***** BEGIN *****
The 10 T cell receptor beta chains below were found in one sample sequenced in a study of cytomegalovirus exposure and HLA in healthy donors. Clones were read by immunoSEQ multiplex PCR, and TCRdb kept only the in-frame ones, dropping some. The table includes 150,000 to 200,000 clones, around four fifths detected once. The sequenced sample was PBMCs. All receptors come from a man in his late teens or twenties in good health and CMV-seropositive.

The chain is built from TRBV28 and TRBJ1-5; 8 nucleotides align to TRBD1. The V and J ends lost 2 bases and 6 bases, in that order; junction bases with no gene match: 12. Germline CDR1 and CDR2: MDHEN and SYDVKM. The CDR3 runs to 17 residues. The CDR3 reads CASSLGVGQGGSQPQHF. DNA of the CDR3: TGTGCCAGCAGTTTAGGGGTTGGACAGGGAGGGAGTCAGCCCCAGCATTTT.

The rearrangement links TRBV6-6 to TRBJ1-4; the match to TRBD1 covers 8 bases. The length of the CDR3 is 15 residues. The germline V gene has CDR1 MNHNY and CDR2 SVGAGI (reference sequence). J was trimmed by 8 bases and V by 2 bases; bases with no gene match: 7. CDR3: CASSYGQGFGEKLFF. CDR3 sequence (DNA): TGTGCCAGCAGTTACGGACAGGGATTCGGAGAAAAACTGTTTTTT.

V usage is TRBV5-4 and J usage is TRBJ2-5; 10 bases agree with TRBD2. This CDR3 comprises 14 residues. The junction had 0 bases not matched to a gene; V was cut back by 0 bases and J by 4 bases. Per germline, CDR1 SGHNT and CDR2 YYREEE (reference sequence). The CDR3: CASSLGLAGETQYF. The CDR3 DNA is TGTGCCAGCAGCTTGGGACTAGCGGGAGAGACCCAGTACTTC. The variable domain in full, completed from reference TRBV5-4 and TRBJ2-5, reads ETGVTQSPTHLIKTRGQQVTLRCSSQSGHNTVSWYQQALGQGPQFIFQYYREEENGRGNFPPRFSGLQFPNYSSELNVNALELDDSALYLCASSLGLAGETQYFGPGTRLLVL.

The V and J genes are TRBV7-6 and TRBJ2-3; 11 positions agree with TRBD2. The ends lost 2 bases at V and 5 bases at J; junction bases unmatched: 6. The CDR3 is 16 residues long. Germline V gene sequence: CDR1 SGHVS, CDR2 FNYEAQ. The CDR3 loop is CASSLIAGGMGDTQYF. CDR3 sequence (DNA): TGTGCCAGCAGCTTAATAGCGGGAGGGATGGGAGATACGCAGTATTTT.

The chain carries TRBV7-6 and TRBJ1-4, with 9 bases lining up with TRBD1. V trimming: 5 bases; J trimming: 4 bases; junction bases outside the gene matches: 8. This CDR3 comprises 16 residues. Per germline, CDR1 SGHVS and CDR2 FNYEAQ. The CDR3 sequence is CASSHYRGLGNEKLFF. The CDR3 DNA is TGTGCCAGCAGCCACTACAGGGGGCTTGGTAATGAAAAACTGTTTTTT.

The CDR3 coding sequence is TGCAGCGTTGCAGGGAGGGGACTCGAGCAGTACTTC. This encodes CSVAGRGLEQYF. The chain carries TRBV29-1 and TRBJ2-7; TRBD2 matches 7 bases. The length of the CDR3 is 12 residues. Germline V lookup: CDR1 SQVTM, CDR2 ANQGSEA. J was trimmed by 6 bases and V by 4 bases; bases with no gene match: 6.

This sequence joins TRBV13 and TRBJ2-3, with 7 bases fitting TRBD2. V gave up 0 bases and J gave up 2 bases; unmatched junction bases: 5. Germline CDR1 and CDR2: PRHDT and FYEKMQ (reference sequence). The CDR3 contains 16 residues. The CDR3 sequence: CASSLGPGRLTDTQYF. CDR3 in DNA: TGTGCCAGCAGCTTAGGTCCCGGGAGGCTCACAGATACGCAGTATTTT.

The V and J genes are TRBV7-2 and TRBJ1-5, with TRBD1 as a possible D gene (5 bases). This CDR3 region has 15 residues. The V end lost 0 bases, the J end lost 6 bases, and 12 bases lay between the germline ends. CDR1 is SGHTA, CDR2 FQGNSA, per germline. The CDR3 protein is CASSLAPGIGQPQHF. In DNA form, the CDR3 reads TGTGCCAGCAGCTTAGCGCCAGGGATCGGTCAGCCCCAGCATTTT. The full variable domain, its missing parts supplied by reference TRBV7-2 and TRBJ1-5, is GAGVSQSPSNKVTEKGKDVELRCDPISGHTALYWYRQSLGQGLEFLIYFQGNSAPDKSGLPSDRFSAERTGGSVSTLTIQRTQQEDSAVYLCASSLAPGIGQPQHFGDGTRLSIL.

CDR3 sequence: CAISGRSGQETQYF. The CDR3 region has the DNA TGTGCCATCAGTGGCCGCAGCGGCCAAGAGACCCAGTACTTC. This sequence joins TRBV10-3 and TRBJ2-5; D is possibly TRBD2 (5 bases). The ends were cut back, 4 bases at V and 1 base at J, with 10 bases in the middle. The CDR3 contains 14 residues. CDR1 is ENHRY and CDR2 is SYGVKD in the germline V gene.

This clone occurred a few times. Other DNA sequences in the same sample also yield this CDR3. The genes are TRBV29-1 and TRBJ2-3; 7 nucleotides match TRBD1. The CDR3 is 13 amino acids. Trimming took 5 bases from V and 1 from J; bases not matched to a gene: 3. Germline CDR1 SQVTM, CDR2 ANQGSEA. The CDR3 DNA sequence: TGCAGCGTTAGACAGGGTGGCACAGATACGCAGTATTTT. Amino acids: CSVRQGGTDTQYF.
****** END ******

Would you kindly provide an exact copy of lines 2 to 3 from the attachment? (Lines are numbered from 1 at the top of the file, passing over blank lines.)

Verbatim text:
The chain is built from TRBV28 and TRBJ1-5; 8 nucleotides align to TRBD1. The V and J ends lost 2 bases and 6 bases, in that order; junction bases with no gene match: 12. Germline CDR1 and CDR2: MDHEN and SYDVKM. The CDR3 runs to 17 residues. The CDR3 reads CASSLGVGQGGSQPQHF. DNA of the CDR3: TGTGCCAGCAGTTTAGGGGTTGGACAGGGAGGGAGTCAGCCCCAGCATTTT.

The rearrangement links TRBV6-6 to TRBJ1-4; the match to TRBD1 covers 8 bases. The length of the CDR3 is 15 residues. The germline V gene has CDR1 MNHNY and CDR2 SVGAGI (reference sequence). J was trimmed by 8 bases and V by 2 bases; bases with no gene match: 7. CDR3: CASSYGQGFGEKLFF. CDR3 sequence (DNA): TGTGCCAGCAGTTACGGACAGGGATTCGGAGAAAAACTGTTTTTT.